Wanderings through life, landscapes, and occasional loopiness. So pull up a log and have a bit of a sit-down ’round the virtual campfire.
Molehills to Mountains
All right, I don’t pretend to be the world’s greatest mountaineer. That’s a job I leave to qualified professionals and assorted wildlife. However, I am a pretty outdoorsy and active person, so I figured I’d be okay on the hike my colleagues dragged me on yesterday.
Bless my heart, as they say in the South.
First, I haven’t done a hike like that in about 4 years, because the hills in Middle Tennessee look something like this:
Look beyond the bovine-type wildlife. See how the ground kind of slopes up? Okay. Now compare to this:
Not to diss some of the hills in Middle Tennessee. There are some good ones. And of course, the Smoky Mountains in East Tennessee are another matter entirely. Anyway, my point is this: I’m in pretty good shape. I’ve been running out here since January, getting acclimated to the altitude again. I ain’t no pushover. But holy hell, yesterday kicked my ass! I made the summit–dragged my happy butt up there, after several pitched battles with scrub oak, mud, snow (yes, snow still lingers up there), and a pissed-off cactus.
But by god, I did it. Me. Fifteen years older than my outdoor-livin’ and lovin’ colleagues. So damn right I got up there and did a serious butt dance to commemorate the event. And then we went down. A hell of a lot faster than we went up. So every muscle I ever thought I might have in my body got put to good use. Today I feel like somebody hitched me to a team of sled dogs and ran the Iditarod. Without a sled. SO not a special feeling.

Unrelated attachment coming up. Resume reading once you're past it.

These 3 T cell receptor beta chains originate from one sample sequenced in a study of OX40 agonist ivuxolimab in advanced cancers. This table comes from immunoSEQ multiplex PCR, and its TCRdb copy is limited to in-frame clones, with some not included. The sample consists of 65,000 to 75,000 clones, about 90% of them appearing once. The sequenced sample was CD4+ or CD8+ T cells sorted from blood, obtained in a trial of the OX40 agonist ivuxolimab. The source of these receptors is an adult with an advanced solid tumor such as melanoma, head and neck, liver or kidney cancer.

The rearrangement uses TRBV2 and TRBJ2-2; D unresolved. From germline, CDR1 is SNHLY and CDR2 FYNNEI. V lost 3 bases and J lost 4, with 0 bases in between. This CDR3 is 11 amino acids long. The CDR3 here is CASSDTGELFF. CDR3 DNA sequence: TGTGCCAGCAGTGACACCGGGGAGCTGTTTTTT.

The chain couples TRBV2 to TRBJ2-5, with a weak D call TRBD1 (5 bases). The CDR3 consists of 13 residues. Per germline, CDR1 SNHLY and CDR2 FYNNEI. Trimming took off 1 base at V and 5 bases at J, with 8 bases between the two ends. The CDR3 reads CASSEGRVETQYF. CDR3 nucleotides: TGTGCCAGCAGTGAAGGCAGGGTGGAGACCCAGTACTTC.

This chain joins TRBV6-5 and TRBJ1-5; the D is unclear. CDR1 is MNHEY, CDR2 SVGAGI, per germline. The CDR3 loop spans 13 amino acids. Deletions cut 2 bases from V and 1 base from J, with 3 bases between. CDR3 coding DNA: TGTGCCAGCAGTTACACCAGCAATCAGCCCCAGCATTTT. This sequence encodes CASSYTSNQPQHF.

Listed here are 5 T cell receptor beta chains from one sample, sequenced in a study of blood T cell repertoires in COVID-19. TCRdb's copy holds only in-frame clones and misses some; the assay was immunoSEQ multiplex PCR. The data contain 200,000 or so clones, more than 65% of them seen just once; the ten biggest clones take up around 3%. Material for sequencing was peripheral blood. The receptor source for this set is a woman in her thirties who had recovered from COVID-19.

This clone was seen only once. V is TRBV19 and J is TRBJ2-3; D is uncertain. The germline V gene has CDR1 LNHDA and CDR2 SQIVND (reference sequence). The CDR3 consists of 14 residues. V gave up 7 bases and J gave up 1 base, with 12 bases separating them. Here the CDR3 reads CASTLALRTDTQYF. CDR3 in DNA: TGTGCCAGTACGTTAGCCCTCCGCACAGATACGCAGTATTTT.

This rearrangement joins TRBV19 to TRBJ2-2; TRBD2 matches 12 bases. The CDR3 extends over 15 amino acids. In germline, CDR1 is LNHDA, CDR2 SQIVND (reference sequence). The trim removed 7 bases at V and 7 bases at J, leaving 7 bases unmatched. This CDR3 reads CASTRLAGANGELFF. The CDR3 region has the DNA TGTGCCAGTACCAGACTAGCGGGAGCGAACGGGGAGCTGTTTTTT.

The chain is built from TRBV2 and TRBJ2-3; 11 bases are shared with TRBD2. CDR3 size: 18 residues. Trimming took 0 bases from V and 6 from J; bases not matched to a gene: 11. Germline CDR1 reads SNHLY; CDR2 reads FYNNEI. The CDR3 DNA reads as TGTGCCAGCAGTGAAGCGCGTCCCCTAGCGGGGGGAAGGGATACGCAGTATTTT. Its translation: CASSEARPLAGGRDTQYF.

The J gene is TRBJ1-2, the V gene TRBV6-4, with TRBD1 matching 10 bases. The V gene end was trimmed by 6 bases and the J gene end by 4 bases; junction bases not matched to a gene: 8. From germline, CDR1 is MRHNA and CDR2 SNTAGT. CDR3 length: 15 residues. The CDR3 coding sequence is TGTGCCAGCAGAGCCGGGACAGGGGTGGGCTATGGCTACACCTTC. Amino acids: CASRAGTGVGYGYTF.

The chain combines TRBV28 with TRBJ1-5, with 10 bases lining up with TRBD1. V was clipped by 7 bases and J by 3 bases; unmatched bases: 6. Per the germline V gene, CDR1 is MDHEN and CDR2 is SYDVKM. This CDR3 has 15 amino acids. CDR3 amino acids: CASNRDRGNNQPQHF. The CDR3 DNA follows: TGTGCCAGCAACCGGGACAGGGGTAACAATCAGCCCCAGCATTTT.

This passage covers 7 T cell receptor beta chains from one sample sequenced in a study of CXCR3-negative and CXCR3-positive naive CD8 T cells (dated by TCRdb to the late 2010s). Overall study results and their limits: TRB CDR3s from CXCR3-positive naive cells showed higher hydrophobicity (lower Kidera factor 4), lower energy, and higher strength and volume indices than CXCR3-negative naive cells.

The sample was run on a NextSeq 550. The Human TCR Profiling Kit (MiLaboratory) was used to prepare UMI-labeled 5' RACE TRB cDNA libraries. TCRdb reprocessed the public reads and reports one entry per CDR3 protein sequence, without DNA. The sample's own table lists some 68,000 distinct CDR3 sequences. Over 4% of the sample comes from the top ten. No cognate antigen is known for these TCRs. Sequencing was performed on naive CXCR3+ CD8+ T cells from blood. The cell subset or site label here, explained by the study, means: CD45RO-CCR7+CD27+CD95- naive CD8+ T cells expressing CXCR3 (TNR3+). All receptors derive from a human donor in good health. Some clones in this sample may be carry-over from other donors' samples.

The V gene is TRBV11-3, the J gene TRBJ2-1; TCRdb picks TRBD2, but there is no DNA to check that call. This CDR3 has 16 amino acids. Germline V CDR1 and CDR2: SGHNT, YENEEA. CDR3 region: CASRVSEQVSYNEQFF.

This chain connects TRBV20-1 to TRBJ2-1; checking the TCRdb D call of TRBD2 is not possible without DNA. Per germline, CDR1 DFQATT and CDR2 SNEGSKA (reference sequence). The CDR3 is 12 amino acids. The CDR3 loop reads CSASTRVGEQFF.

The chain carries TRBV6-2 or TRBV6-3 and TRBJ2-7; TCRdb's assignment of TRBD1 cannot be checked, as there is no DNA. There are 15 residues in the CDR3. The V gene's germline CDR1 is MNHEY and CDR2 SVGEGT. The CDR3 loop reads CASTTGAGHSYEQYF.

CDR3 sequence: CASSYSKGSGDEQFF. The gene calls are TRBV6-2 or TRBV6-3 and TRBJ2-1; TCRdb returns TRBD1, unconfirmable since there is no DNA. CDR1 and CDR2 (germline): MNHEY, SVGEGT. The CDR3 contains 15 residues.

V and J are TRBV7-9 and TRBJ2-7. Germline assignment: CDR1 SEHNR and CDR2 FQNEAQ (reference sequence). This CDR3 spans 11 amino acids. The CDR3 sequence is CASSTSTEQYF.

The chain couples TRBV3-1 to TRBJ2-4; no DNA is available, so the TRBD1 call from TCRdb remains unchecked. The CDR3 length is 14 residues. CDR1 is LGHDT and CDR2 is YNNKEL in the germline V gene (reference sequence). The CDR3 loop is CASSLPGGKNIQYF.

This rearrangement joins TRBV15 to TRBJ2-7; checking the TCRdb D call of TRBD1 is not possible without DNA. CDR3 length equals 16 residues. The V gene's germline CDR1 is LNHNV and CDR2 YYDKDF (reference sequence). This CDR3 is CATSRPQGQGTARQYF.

So here I sit, popping ibuprofen like pez, wondering if it’s possible to sprain your butt. And I think “what the hell was I doing up there?” And then I remember the astonishing view across the North Fork Valley, where the border between earth and sky is marked by mountains and on a clear day, like yesterday, you can see the San Juans and maybe, if you look really close, you might even see the deep-down parts of yourself, and feel how the wind can knife right through your clothing and your skin and sandpaper across your bones. And you might see the way life and death close a circle, in the carcass of a deer melting into the hard mountain soil and the track of a cougar on the summit’s ridgeline.
And talking to friends and colleagues afterward, watching antelope steaks and salmon cooking on a grill, I raised my glass and toasted the way the rhythms of predator and prey and seasonal changes feed me, body and soul, and I breathe deep and smell spring in the new buds of trees and the rich odor of wet earth and I remember that cougar track and I know that maybe on some other day, I’d be like that deer carcass, leaching my blood and body into the dirt of a snow-carved wash.
Yeah, it was a hard-ass hike. And yeah, I almost didn’t go to the summit of the peak. But something made me do it, something made me haul my butt up there. And in the wind and cold and on the cloud-shadowed spine of that microcosm of the world, I think I saw some of the deep-down parts of myself.
Thanks for stopping by and happy hiking, y’all.